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Schumer pushes for Social Security legislation protecting victims of identity theft

Ryan Delaney
Sen. Charles Schumer wants to see more done to help people who are victims of identity theft, especially when it comes to Social Security numbers. (file photo)

Sen. Charles Schumer (D-NY) wants to give New Yorkers a way to fight back if their Social Security number is stolen. Schumer says he is pushing for a so-called "Bill of Rights" that would provide victims of identity theft with a way to minimize the damage of losing their Social Security number.

If passed, it would allow victims of identity theft to pursue civil damages for up to three times the amount stolen. It would also provide Social Security beneficiaries with a single point of contact if their number is stolen.

"They call the Social Security Administration to say their Social Security card is stolen," Schumer said. "And unlike with a credit card, they don't just give you a new one. They have to work with you to undo the harm. There's no individual point of contact. So you call one day, and the next day you call and there's somebody else there and somebody else. Seniors have reported to me across New York state how frustrated they are with this."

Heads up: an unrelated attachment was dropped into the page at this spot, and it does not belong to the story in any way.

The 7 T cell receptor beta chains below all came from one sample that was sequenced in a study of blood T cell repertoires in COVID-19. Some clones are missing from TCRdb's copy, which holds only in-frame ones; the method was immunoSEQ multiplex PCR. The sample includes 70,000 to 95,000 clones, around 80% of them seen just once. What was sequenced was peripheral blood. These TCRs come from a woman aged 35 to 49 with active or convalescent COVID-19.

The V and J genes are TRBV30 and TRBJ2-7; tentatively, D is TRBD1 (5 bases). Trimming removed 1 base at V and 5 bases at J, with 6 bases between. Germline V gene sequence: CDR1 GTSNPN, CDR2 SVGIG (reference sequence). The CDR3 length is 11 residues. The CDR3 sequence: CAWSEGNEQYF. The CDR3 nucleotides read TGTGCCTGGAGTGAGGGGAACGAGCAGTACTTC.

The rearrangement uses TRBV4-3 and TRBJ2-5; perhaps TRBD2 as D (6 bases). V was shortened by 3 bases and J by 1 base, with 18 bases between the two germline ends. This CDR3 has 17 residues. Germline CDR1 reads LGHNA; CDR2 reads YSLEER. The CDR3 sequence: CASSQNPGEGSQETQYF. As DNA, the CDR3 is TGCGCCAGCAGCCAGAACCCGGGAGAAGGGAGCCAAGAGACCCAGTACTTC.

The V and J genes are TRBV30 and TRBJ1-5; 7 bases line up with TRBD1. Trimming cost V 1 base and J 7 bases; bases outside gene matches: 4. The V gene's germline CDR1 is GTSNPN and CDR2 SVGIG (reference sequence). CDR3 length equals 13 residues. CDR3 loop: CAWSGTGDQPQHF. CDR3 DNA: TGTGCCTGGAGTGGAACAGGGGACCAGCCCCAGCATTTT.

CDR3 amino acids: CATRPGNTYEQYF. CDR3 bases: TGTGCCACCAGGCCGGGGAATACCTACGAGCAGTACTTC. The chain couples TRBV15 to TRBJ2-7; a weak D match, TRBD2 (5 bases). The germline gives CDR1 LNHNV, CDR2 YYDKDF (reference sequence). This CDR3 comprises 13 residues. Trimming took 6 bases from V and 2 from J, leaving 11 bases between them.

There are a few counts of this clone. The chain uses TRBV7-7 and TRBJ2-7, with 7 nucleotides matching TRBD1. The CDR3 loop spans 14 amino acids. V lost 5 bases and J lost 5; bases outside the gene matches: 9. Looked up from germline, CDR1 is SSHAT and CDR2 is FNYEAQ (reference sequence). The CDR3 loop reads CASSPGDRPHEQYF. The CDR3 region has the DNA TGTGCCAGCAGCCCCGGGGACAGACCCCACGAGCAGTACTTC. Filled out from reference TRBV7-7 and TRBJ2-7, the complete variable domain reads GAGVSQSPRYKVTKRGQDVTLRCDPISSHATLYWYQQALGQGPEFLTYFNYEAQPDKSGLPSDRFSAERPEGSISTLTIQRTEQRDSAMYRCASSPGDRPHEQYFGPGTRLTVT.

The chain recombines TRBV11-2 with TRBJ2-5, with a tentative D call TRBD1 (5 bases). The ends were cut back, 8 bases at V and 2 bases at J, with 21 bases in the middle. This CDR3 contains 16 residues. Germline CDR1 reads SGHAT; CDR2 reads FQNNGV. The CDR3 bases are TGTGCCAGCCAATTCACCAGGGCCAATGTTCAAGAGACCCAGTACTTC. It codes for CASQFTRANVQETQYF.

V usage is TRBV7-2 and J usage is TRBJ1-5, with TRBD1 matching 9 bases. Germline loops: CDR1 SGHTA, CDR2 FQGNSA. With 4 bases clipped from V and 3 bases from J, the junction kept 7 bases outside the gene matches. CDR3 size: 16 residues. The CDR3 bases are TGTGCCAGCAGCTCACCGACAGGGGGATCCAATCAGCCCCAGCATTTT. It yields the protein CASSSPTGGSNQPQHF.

The senator also says the legislation would implement a faster and more responsive notification system for the Social Security Administration if changes are made to an account.

"We would require electronic notification from the S.S.A., so the crooks that often use, when they steal the numbers, they go and use them right away," Schumer explained. "You would know and you could put a stop to it."

A Social Security number can be used to commit an array of crimes, like steal from bank accounts, file taxes and steal benefits. Schumer says some of these proposals are already used for credit cards and bank accounts, and have been proven to work. He also says his legislation has bipartisan support and could be passed during the Senate's lame duck session in November.

In 2012 alone, Schumer says more than 100,000 people in central and northern New York reported some form of identity theft.